0.333

0.341

0.476

0.521

0.482

0.506

0.473

0.568

0.428

0.314

0.256

0.521

0.472

0.536

0.536

0.503

0.410

0.322

0.198

0.595

0.715

0.392

0.502

 

Scenario 13

Scenario 14

Scenario 15

SNP1 MAF:

0.5

0.5

0.5

SNP2 MAF:

0.3

0.4

0.5

Penetrance:

0.500

0.520

0.459

0.422

0.515

0.547

0.440

0.560

0.440

0.477

0.480

0.563

0.548

0.491

0.470

0.522

0.484

0.509

0.608

0.482

0.429

0.531

0.492

0.485

0.515

0.472

0.542

Minor allele frequencies and penetrance tables used to generate balanced case-control ratio data sets of size 2000 and 10,000. Heritability = 0.005 and prevalence = 0.5 constant across all simulations.

Implementation and evaluation of traditional cross validation

For each of the 15 scenarios for each investigated prevalence and sample size combination, we perform 1000 replicates of a standard cross validation procedure in which two-thirds of observations are randomly allocated to be used for training and the remaining third is used for testing. The training data is then used to fit the following logistic regression models with and without the SNP-SNP interaction:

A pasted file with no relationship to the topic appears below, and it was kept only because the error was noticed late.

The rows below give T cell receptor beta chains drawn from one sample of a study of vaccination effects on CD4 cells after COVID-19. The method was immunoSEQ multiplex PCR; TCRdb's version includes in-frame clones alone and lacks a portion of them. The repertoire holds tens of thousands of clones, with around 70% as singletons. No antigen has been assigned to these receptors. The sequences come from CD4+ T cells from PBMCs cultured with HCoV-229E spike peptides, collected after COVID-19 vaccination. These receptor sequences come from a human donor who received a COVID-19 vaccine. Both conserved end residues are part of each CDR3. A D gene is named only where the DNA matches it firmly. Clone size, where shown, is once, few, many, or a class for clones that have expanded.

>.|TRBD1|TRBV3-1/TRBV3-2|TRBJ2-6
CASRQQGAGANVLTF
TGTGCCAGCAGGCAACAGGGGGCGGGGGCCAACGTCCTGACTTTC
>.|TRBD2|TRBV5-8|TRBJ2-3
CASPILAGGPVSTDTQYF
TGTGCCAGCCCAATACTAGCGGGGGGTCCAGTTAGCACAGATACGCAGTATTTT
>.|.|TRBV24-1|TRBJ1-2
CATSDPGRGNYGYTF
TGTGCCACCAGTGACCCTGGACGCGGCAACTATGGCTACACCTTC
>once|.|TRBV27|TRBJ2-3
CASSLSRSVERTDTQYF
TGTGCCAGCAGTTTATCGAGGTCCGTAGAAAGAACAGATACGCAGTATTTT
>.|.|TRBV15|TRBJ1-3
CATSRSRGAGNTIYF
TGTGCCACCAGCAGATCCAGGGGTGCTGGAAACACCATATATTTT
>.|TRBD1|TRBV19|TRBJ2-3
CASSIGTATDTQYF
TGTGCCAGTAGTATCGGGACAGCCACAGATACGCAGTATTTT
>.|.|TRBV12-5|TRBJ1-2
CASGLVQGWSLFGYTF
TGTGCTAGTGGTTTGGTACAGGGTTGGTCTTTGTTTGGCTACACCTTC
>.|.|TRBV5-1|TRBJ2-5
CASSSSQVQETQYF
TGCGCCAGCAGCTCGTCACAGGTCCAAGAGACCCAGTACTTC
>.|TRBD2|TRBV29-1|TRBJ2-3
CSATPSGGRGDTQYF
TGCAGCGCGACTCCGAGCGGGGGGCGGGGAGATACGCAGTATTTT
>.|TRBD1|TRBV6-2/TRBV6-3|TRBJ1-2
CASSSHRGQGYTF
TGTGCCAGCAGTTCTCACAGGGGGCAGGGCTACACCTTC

$$ P(case)=\frac{1}{1+{e}^{-\left({\beta}_0+{\beta}_1 SNP1+{\beta}_2 SNP2\right)}} $$
(1)
$$ P(case)=\frac{1}{1+{e}^{-\left({\beta}_0+{\beta}_1 SNP1+{\beta}_2 SNP2+{\beta}_3 SNP1\ast SNP2\right)}} $$
(2)

Where P(case) is a binary indicator of case-control status, SNP1 and SNP2 are categorical variables in which 0 corresponds to the homozygous dominant genotype, 1 to the heterozygous, and 2 to the homozygous recessive, and SNP1*SNP2 corresponds to the Cartesian product of the two {00, 01, 02, 10, 11, 12, 20, 21, 22}.

These models fit to the training data are then used to predict case-control status for the held-out testing data, using a cutoff of 0.5 for case versus control prediction assignment from the fitted values. These predictions are then used to calculate the sensitivity, specificity, positive predictive value, and negative predictive value for the testing data.

Implementation and evaluation of proportional instance cross validation (PICV)